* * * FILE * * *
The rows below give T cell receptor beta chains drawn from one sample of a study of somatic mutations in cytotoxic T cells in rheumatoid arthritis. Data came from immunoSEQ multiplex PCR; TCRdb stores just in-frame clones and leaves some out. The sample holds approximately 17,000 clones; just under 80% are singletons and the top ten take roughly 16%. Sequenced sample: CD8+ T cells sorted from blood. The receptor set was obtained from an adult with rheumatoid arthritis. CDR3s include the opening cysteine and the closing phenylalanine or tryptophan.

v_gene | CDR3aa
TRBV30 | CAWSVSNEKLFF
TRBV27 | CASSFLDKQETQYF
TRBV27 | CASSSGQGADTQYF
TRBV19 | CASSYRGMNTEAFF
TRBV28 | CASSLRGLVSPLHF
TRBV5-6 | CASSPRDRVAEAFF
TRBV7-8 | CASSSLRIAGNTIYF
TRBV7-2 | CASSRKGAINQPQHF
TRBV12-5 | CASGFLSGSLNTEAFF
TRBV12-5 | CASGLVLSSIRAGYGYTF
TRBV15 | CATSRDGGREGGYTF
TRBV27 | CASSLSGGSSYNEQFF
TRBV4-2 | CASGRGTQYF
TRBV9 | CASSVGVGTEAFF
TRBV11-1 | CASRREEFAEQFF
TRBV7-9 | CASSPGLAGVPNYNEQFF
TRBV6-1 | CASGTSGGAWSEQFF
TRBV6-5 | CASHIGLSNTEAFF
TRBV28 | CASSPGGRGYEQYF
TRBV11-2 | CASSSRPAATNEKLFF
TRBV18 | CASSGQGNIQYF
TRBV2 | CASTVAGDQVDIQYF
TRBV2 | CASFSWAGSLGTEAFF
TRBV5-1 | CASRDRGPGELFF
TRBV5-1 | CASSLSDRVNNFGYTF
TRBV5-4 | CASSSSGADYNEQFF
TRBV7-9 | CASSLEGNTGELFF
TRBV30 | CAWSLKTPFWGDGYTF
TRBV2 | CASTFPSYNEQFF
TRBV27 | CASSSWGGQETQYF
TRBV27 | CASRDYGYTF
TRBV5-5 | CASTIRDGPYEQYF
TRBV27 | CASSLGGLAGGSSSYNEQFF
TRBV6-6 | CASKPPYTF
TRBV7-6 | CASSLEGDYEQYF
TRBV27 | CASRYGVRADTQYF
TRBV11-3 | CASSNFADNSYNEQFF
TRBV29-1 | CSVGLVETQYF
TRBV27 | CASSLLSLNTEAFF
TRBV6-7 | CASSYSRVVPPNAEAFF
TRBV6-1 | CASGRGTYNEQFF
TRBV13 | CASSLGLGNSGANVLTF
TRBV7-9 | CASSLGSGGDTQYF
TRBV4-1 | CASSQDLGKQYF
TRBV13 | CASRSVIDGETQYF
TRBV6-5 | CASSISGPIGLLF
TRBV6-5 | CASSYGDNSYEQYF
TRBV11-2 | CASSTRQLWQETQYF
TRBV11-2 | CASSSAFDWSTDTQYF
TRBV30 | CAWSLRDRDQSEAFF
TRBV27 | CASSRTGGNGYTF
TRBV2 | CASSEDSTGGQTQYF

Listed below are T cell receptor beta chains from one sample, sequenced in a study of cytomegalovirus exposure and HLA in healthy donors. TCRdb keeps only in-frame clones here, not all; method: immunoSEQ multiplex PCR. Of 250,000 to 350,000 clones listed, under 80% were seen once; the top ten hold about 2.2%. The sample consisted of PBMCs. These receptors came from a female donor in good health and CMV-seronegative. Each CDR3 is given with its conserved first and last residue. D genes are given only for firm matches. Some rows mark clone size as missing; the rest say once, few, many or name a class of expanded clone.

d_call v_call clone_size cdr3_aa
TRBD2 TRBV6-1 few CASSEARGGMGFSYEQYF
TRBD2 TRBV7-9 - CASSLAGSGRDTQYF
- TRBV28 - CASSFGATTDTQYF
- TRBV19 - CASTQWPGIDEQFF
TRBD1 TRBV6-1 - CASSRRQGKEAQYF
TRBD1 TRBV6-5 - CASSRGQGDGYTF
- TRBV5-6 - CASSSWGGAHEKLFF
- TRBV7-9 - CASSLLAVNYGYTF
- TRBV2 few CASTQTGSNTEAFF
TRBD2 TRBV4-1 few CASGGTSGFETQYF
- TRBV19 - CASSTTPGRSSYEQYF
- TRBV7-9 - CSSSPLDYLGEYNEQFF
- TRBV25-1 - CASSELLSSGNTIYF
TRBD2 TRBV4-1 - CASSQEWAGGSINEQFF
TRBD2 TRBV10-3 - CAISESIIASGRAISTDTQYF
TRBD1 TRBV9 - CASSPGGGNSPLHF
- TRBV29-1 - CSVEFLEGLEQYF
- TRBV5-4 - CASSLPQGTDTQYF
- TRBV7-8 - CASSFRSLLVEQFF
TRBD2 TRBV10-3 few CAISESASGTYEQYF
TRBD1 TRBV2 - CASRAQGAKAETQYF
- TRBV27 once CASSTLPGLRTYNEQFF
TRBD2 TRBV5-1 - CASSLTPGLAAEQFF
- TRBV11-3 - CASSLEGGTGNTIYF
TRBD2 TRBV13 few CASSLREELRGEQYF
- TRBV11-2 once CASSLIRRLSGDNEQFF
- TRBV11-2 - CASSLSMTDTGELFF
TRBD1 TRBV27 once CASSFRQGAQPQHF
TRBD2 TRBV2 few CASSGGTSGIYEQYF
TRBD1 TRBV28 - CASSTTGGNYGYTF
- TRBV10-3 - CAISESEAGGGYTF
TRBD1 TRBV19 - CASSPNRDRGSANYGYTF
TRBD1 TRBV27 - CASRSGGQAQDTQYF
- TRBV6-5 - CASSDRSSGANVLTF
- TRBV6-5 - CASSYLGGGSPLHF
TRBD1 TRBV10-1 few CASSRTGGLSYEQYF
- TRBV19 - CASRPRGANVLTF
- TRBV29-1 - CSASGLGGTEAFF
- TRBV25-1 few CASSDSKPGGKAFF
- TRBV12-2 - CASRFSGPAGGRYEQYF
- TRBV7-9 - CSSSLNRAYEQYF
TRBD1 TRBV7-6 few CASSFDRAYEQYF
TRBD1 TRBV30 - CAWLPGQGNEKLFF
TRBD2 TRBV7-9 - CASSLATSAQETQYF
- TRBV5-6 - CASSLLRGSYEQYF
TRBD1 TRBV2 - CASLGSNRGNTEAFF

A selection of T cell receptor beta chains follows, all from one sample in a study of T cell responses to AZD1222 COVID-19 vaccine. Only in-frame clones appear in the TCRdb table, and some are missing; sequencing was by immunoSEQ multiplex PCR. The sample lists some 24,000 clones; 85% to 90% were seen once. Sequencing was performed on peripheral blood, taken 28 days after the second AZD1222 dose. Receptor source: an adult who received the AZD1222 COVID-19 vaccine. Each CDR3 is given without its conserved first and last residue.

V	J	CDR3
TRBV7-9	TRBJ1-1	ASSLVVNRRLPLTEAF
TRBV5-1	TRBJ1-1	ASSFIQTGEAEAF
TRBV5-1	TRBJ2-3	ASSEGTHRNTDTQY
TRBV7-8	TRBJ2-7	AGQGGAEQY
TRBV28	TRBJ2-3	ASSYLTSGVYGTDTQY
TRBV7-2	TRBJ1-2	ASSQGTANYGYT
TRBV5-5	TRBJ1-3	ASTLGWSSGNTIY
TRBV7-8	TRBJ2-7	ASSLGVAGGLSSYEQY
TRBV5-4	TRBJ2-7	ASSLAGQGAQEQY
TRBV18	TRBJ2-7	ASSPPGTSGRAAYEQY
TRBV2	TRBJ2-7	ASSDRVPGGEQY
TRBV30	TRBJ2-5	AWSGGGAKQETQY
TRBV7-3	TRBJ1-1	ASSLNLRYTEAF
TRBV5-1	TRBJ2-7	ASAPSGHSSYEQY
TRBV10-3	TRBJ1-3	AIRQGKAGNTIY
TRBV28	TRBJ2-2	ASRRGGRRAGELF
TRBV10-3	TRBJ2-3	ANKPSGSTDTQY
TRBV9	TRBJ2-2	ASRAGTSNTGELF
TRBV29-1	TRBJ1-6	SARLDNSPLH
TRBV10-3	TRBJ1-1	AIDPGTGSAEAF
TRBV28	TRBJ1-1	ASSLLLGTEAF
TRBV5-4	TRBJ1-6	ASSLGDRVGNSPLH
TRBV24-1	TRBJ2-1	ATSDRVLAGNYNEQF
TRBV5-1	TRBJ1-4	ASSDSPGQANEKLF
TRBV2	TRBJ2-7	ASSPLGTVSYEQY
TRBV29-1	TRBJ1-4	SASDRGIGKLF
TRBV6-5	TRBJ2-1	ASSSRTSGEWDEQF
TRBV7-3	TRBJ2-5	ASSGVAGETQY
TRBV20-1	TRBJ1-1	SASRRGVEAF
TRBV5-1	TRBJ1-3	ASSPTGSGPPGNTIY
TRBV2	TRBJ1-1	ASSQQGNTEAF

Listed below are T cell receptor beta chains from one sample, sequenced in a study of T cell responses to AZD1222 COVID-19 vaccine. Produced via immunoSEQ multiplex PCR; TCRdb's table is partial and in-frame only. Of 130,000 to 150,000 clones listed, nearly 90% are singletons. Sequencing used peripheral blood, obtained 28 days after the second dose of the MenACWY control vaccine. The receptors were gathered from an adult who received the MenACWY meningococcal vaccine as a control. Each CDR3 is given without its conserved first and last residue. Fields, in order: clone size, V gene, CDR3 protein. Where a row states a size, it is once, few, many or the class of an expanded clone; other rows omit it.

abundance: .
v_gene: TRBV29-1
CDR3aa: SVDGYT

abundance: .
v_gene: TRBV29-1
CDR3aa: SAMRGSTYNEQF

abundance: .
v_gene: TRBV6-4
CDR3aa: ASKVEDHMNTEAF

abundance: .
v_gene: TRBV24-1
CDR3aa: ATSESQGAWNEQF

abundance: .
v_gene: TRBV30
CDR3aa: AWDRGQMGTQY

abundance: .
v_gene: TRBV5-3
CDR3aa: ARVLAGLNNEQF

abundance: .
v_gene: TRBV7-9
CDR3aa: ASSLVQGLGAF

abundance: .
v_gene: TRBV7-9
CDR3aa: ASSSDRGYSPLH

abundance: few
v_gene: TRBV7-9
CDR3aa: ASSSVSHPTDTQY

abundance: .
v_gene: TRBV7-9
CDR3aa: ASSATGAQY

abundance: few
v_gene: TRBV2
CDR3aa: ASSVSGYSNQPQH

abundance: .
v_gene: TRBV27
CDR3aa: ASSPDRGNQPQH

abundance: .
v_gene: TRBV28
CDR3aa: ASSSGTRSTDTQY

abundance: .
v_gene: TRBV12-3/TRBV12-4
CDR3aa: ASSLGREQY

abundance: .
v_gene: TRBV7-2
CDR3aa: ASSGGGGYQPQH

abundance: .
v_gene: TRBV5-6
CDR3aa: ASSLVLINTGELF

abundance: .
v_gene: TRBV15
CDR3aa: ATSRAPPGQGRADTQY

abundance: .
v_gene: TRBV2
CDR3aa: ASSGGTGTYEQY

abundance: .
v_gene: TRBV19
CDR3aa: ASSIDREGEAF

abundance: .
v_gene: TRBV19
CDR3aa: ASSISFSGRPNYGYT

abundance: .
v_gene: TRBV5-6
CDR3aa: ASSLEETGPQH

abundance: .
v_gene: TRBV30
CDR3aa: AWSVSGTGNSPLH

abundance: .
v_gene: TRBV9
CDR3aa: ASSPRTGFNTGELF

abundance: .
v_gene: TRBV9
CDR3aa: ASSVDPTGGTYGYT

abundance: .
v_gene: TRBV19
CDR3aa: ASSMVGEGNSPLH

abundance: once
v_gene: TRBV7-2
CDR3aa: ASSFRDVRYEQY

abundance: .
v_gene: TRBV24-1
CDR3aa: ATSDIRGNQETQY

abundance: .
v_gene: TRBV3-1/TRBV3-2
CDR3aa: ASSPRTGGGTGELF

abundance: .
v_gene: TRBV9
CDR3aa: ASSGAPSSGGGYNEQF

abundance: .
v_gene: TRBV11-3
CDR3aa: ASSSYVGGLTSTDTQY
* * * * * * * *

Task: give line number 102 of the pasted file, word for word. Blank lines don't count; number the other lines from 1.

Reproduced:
TRBD1 TRBV2 - CASLGSNRGNTEAFF